South Carolina forward A'ja Wilson celebrates after her team defeated Mississippi State in an NCAA college basketball championship game at the women's Southeastern Conference tournament Sunday, March 4, 2018, in Nashville, Tenn. (AP Photo/Mark Humphrey)

COLUMBIA, S.C. (AP) — South Carolina forward A’ja Wilson is perhaps standing taller than ever after a season in which and the defending national champions struggled.

The 6-foot-5 senior became the first three-time Southeastern Conference player of the year and set South Carolina’s career scoring mark while mentoring the next group of Gamecocks and thriving as the best women’s college basketball player.

Wilson, who was the No. 1 high school recruit, is a leading candidate to be named national player of the year.

“She has embraced her ambassadorship,” college basketball analyst Debbie Antonelli said.

At some point over the next few weeks, Wilson’s impressive college journey will end. She and the Gamecocks are seeded No. 2 in the Albany Regional. They’ll open Friday night at home against No. 15 seed North Carolina A&T.

South Carolina coach Dawn Staley knows the emotions will flow as Wilson’s time in Columbia winds down.

“When a player has had that kind of impact on you personally and this program, you get a little emotional because you may not get another player like that ever,” Staley said.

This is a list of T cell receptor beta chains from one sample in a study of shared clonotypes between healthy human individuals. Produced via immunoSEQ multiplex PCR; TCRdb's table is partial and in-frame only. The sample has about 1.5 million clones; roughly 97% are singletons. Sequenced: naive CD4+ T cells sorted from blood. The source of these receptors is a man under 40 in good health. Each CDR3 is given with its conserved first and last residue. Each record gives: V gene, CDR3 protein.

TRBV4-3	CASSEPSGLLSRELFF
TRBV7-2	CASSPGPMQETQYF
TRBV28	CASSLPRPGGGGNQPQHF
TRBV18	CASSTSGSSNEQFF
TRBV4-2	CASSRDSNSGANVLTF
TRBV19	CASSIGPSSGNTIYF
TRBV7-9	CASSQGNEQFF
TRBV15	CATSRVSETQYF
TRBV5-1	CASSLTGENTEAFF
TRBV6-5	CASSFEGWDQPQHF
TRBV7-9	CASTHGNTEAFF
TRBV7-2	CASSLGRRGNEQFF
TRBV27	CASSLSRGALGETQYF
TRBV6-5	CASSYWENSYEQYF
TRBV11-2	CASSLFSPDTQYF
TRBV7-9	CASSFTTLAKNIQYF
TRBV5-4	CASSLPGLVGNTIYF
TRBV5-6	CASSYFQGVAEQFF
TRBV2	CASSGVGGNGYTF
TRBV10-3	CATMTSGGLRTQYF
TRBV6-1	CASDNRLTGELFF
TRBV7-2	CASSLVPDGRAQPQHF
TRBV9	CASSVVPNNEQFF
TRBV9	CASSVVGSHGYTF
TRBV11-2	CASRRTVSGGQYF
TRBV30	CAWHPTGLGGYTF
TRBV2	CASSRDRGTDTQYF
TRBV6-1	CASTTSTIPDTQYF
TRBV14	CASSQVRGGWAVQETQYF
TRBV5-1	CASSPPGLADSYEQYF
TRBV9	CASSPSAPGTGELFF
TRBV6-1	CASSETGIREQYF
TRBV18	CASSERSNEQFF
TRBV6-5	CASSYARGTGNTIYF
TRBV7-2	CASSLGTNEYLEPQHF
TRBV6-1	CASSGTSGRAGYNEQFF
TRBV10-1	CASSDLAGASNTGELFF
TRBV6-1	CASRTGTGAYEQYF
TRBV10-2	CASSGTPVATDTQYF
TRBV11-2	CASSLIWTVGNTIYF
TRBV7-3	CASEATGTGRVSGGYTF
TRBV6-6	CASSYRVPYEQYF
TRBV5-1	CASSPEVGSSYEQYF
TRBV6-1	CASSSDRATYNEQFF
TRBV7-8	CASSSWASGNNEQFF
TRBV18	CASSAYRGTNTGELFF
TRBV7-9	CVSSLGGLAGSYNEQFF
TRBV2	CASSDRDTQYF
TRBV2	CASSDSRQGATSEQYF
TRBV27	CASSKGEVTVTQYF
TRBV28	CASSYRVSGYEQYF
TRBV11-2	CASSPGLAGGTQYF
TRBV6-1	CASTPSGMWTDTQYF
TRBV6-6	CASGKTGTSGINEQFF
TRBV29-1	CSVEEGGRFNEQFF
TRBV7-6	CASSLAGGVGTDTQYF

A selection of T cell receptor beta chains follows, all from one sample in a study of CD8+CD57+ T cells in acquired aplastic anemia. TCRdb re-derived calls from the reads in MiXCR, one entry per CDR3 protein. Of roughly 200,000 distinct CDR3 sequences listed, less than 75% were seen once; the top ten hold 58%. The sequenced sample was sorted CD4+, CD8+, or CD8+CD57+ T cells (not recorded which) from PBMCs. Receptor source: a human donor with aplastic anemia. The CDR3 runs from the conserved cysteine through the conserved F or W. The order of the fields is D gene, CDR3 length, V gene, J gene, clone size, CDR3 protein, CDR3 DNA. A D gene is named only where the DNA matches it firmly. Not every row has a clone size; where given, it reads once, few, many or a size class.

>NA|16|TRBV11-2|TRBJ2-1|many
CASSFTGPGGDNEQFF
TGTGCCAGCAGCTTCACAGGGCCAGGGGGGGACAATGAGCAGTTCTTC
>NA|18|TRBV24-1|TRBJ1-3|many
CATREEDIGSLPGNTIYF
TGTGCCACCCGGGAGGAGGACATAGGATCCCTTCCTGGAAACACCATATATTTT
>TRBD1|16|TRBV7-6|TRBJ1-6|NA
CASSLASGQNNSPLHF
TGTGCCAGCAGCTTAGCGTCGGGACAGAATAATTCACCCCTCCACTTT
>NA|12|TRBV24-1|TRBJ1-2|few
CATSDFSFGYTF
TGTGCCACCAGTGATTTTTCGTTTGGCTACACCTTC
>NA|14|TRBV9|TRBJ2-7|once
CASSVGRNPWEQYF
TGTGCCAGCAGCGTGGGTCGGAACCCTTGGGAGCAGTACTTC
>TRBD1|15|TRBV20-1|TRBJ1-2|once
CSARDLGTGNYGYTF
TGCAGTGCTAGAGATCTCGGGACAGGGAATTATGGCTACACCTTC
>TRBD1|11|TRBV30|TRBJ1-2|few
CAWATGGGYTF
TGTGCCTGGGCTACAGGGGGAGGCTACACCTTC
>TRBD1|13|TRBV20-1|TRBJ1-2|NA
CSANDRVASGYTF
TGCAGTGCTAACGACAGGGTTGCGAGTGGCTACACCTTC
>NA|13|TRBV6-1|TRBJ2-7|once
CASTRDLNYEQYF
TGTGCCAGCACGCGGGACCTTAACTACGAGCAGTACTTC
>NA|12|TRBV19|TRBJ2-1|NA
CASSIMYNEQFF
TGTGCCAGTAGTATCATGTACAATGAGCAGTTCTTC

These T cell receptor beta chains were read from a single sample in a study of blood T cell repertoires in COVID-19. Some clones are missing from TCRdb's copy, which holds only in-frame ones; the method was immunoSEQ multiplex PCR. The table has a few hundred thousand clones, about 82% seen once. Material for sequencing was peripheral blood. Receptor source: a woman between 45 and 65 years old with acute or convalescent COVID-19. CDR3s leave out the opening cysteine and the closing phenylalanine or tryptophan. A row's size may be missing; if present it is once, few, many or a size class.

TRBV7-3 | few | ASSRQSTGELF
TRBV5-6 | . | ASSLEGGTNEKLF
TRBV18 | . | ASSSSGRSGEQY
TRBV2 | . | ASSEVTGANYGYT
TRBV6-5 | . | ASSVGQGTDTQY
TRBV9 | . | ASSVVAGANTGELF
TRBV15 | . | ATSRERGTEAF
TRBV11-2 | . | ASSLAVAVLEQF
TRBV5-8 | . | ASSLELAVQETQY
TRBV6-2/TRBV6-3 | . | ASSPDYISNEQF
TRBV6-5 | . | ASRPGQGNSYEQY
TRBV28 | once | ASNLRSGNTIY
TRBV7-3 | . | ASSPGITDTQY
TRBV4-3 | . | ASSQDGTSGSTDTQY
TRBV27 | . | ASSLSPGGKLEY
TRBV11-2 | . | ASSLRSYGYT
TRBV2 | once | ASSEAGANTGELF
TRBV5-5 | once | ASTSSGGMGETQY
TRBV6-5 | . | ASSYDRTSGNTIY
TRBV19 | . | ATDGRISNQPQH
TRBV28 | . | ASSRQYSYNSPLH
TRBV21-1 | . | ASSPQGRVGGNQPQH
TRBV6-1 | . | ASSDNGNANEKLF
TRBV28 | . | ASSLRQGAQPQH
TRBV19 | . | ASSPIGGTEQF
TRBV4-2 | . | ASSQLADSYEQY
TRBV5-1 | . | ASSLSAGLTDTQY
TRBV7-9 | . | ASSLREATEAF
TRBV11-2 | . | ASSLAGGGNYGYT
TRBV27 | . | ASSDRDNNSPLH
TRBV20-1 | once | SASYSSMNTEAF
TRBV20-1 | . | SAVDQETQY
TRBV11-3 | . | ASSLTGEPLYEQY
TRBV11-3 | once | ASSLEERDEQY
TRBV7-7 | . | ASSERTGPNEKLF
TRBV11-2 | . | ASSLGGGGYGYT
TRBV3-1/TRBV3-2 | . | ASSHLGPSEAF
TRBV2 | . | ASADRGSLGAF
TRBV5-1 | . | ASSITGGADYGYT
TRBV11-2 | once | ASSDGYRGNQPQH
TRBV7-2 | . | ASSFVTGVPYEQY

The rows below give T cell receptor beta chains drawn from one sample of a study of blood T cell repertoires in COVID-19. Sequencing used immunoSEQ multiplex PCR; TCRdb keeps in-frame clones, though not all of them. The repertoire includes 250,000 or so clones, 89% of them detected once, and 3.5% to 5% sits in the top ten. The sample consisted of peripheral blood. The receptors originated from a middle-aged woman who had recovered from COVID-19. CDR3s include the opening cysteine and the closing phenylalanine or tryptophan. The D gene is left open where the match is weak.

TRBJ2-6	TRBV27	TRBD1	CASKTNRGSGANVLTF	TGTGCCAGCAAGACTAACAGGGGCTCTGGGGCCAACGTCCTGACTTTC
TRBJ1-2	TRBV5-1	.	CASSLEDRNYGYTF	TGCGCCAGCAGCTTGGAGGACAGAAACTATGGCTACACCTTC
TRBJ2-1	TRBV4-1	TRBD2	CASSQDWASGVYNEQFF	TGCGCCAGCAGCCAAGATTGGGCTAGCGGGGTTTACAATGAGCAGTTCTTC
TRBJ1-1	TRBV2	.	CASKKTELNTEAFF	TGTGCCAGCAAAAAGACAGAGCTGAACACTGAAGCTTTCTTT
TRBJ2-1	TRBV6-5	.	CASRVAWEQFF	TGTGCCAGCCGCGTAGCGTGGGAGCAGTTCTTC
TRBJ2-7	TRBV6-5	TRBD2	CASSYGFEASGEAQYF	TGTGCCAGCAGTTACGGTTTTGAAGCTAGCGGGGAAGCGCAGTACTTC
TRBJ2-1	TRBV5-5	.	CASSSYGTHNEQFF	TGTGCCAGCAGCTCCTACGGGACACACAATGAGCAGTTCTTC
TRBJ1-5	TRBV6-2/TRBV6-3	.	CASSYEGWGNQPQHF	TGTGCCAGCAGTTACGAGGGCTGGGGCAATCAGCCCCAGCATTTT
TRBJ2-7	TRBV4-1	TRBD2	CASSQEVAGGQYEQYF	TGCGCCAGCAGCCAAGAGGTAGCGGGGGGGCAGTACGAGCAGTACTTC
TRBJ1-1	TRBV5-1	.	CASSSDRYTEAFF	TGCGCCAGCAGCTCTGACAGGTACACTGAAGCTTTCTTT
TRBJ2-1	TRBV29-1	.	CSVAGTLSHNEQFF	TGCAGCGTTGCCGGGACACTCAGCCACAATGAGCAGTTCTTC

Staley fought like crazy four years ago to keep Wilson, who lived about a half-hour from campus in Hopkins, close to home. She had to fend off the likes of UConn and Tennessee.

Wilson knew as a high school senior she wanted the challenge of helping South Carolina’s rising program achieve milestones it had not before, one she saw fulfilled amid the confetti and cheers after winning the national championship in Dallas last April.

Within days, the several starters on that team were gone. Alaina Coates was a senior and juniors Kaela Davis and Allisha Gray gave up their eligibility for the WNBA. Wilson’s role instantly changed into a teacher as well as main threat on the court.

“Shifting gears is never a hard thing for me,” …read more

Source:: Usatoday – Sports


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